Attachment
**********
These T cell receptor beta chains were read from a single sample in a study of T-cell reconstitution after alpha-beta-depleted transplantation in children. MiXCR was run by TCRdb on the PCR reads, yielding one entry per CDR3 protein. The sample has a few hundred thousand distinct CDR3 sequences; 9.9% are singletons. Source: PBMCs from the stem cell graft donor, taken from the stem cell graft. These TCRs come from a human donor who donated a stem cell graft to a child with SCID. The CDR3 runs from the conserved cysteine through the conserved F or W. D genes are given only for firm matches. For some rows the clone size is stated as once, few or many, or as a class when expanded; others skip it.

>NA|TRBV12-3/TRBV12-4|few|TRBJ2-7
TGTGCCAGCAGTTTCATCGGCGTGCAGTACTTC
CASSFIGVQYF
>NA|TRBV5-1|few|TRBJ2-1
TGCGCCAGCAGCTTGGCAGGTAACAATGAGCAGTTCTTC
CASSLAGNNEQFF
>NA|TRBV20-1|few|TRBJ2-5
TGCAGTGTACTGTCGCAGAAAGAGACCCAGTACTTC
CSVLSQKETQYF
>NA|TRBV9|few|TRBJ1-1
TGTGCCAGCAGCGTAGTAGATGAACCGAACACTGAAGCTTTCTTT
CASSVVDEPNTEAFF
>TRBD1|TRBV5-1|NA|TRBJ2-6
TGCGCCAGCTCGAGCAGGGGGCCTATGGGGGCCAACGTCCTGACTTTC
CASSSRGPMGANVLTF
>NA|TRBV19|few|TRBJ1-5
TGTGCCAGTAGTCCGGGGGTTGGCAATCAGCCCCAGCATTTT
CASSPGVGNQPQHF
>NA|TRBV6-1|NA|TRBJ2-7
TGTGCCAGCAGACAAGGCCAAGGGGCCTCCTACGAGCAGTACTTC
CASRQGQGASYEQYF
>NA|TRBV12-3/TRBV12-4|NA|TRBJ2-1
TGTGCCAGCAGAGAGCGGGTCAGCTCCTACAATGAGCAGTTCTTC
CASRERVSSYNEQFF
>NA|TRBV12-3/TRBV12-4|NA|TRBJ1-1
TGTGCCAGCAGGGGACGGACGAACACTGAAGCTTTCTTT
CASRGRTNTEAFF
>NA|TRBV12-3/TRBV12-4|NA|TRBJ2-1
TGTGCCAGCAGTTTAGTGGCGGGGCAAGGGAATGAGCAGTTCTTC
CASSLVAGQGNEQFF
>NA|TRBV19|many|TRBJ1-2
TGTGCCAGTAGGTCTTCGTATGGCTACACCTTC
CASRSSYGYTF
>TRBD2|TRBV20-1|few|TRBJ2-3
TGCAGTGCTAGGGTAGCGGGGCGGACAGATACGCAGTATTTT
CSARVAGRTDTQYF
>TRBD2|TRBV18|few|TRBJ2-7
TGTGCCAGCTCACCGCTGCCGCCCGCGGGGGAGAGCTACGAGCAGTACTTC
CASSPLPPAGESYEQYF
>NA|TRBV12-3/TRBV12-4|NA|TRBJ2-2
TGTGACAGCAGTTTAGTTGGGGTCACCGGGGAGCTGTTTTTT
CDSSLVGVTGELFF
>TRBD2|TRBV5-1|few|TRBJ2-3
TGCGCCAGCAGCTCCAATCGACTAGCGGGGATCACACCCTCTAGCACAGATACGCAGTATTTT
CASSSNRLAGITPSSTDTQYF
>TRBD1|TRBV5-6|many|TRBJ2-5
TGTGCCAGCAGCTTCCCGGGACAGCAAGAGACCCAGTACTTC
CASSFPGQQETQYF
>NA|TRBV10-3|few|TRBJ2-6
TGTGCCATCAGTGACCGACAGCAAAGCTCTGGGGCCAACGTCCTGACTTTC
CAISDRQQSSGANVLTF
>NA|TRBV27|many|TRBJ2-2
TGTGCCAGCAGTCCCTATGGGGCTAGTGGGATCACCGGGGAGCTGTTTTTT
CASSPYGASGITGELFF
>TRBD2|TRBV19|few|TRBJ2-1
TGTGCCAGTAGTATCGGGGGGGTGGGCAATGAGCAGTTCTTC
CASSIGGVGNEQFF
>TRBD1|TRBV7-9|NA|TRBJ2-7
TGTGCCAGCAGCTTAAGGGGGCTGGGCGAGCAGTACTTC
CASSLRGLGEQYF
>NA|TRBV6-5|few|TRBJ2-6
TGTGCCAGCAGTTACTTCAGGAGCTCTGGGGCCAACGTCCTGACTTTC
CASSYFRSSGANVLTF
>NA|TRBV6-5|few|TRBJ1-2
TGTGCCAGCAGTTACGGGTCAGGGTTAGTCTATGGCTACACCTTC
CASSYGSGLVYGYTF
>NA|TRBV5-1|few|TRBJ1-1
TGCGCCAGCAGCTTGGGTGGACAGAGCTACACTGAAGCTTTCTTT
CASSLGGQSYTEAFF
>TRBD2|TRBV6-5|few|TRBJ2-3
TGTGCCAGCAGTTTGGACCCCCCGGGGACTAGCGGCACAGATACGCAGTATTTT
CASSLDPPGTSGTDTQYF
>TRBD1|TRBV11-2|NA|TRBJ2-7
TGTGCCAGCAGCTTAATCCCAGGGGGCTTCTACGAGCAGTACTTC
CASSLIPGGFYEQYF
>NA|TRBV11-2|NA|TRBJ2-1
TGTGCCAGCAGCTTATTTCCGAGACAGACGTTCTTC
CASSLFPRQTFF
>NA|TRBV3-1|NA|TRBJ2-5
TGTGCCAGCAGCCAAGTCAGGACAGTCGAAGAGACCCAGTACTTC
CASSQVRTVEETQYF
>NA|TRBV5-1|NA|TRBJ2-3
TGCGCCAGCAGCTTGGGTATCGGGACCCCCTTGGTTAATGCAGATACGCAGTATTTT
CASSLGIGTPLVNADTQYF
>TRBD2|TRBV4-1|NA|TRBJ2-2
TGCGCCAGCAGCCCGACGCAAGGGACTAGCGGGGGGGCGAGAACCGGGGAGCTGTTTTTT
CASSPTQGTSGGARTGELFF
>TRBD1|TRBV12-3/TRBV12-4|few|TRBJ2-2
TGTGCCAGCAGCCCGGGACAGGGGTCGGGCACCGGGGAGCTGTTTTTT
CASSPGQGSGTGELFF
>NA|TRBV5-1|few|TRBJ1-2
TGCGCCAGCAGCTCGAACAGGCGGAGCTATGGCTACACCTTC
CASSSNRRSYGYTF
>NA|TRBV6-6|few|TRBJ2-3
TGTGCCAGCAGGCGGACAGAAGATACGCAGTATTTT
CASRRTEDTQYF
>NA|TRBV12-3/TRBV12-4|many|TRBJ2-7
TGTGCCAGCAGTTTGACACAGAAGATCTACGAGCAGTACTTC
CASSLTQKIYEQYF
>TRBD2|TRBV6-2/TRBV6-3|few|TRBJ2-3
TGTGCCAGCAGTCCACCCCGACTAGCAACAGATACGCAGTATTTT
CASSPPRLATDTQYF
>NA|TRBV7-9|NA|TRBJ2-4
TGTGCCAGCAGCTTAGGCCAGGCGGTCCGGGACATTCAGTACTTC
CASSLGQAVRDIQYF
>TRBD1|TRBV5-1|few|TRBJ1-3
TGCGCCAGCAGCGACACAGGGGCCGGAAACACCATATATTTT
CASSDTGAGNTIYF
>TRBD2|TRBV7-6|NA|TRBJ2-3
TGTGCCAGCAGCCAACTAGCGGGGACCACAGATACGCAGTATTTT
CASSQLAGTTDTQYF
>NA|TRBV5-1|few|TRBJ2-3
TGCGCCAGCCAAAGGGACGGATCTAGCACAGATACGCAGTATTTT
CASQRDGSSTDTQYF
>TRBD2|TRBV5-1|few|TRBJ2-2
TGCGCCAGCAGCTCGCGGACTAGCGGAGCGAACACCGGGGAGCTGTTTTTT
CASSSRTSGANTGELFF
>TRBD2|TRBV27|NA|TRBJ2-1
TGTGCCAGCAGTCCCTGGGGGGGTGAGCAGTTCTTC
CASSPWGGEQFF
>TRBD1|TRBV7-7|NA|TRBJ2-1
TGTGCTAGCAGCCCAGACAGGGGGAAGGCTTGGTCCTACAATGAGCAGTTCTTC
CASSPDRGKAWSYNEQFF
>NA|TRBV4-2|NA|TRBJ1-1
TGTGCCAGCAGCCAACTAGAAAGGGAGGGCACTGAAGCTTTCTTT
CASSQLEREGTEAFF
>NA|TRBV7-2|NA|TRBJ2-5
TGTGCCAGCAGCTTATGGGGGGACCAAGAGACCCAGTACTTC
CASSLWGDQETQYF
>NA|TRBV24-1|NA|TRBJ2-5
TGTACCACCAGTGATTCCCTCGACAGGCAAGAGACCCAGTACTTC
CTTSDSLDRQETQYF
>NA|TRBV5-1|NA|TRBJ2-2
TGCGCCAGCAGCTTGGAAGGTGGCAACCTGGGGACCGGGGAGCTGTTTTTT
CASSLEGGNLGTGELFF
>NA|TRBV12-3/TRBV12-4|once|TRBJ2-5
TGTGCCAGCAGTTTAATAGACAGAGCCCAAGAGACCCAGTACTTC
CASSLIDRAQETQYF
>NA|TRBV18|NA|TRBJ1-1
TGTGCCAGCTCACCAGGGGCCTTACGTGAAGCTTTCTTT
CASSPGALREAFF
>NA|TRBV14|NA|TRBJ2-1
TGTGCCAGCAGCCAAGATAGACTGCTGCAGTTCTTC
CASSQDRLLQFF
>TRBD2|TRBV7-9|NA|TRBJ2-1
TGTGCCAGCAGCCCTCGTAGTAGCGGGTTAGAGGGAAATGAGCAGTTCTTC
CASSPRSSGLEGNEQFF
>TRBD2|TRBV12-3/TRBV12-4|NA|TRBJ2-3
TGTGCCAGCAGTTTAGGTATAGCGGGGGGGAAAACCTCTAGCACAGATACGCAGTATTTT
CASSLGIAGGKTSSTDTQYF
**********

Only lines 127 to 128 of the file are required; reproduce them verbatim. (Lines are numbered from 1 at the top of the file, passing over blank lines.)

CASSQLEREGTEAFF
>NA|TRBV7-2|NA|TRBJ2-5